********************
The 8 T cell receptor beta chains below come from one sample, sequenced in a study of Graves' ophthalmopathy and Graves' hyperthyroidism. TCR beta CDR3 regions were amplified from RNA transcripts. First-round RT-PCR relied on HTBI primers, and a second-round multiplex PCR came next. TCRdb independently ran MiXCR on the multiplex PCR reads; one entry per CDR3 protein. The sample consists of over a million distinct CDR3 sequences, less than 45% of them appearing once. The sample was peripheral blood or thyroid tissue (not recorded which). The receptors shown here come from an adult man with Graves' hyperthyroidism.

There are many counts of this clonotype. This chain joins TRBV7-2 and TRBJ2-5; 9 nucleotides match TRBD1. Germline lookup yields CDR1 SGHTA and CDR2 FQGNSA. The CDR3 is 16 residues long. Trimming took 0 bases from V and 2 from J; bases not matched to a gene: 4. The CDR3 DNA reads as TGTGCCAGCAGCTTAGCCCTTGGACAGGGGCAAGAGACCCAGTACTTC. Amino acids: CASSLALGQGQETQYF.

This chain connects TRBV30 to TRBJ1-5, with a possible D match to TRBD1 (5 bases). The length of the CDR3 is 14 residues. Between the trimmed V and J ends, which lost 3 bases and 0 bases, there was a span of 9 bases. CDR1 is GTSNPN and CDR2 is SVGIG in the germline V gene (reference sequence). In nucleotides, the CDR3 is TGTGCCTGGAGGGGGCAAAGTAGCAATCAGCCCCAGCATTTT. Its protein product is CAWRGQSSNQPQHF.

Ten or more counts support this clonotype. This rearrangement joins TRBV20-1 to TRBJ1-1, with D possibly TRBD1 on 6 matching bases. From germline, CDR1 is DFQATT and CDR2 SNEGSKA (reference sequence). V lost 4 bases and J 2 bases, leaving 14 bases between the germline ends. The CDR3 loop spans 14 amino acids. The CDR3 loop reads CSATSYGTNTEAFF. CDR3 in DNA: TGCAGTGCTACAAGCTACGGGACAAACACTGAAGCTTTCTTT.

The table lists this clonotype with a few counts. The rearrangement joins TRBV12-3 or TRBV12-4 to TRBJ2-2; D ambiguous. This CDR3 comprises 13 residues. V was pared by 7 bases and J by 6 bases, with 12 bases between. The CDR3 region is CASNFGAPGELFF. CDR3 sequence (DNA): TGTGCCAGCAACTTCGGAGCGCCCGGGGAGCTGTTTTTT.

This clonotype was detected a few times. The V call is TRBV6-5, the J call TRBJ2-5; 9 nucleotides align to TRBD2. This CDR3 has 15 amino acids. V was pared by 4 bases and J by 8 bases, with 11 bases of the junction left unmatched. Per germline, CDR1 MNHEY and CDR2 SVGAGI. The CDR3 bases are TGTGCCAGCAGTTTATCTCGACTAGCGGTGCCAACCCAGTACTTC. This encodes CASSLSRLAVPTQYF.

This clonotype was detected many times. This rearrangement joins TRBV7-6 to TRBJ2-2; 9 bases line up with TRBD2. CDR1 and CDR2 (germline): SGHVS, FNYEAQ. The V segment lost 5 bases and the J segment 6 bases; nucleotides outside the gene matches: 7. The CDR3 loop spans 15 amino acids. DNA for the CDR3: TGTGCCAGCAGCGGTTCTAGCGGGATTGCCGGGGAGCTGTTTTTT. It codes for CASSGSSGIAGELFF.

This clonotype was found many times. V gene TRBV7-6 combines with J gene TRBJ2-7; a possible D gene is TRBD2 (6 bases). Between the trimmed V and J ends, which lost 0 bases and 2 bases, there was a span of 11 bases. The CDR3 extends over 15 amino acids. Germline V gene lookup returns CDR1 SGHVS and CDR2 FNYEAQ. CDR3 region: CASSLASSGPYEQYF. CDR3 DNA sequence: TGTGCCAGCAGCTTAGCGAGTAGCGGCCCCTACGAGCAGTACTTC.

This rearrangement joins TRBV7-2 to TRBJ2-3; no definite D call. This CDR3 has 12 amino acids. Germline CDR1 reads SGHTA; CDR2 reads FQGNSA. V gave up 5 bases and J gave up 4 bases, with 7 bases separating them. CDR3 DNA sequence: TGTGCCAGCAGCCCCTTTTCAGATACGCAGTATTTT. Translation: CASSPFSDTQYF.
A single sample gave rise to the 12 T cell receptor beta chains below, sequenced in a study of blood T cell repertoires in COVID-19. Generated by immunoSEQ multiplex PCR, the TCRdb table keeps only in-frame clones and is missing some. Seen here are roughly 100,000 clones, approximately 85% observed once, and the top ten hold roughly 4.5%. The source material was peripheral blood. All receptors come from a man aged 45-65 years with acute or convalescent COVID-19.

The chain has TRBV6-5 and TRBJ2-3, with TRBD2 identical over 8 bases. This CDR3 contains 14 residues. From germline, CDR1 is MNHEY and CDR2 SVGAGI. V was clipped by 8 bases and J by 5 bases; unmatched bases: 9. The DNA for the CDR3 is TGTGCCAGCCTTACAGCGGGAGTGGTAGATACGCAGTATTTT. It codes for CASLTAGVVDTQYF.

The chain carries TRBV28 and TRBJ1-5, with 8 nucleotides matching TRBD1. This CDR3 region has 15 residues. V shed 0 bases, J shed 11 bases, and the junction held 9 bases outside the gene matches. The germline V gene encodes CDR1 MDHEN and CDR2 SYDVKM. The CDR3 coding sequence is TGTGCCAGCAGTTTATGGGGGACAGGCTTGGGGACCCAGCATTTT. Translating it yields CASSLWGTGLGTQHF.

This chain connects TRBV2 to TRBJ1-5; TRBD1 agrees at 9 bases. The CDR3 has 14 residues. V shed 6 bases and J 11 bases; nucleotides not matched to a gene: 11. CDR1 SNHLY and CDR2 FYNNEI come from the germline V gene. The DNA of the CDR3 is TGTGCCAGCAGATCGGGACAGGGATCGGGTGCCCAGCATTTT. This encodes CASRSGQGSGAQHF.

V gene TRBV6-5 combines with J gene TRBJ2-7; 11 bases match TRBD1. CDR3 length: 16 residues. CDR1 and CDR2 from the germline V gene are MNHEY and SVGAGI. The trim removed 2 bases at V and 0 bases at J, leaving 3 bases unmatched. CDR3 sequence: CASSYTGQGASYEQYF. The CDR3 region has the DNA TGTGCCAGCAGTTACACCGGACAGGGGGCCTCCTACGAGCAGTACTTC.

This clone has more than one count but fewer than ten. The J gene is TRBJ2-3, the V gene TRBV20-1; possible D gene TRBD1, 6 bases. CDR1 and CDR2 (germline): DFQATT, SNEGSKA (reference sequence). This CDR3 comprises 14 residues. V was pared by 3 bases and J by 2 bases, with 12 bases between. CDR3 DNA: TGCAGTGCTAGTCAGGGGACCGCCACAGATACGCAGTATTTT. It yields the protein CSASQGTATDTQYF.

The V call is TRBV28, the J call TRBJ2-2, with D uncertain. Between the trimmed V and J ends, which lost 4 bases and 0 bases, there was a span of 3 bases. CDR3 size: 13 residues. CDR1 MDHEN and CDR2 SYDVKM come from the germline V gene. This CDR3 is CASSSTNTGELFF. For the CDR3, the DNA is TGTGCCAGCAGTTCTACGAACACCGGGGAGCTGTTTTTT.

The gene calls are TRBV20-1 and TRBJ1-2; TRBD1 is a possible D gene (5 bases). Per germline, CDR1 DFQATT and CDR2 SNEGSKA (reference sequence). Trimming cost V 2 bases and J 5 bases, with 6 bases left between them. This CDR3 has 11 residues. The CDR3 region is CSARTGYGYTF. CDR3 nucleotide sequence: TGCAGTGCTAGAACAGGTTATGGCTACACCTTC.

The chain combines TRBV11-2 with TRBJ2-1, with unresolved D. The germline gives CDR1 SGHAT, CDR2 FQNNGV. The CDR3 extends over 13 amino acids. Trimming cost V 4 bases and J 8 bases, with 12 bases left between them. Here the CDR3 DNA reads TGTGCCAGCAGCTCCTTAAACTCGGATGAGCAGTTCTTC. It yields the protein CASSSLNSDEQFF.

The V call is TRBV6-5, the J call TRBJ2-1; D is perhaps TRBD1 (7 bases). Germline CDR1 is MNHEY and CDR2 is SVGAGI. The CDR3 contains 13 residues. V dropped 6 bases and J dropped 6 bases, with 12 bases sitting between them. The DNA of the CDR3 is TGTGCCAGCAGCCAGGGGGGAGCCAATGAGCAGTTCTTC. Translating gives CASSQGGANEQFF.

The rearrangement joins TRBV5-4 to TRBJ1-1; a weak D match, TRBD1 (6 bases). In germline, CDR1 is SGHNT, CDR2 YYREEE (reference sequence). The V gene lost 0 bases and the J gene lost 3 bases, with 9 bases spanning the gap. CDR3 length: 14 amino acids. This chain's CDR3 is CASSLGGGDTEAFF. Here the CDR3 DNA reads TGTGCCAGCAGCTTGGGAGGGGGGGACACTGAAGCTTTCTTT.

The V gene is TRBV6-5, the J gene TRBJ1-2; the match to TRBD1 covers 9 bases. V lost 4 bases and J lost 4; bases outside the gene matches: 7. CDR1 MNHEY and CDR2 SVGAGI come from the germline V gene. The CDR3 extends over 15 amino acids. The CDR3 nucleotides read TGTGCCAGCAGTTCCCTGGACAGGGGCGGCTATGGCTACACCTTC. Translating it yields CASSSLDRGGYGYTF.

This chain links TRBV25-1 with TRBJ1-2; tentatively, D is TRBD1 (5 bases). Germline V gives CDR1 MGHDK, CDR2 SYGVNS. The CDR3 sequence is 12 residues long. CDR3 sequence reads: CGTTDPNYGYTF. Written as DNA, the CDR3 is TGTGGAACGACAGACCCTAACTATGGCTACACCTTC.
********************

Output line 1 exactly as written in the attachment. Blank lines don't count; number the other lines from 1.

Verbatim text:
The 8 T cell receptor beta chains below come from one sample, sequenced in a study of Graves' ophthalmopathy and Graves' hyperthyroidism. TCR beta CDR3 regions were amplified from RNA transcripts. First-round RT-PCR relied on HTBI primers, and a second-round multiplex PCR came next. TCRdb independently ran MiXCR on the multiplex PCR reads; one entry per CDR3 protein. The sample consists of over a million distinct CDR3 sequences, less than 45% of them appearing once. The sample was peripheral blood or thyroid tissue (not recorded which). The receptors shown here come from an adult man with Graves' hyperthyroidism.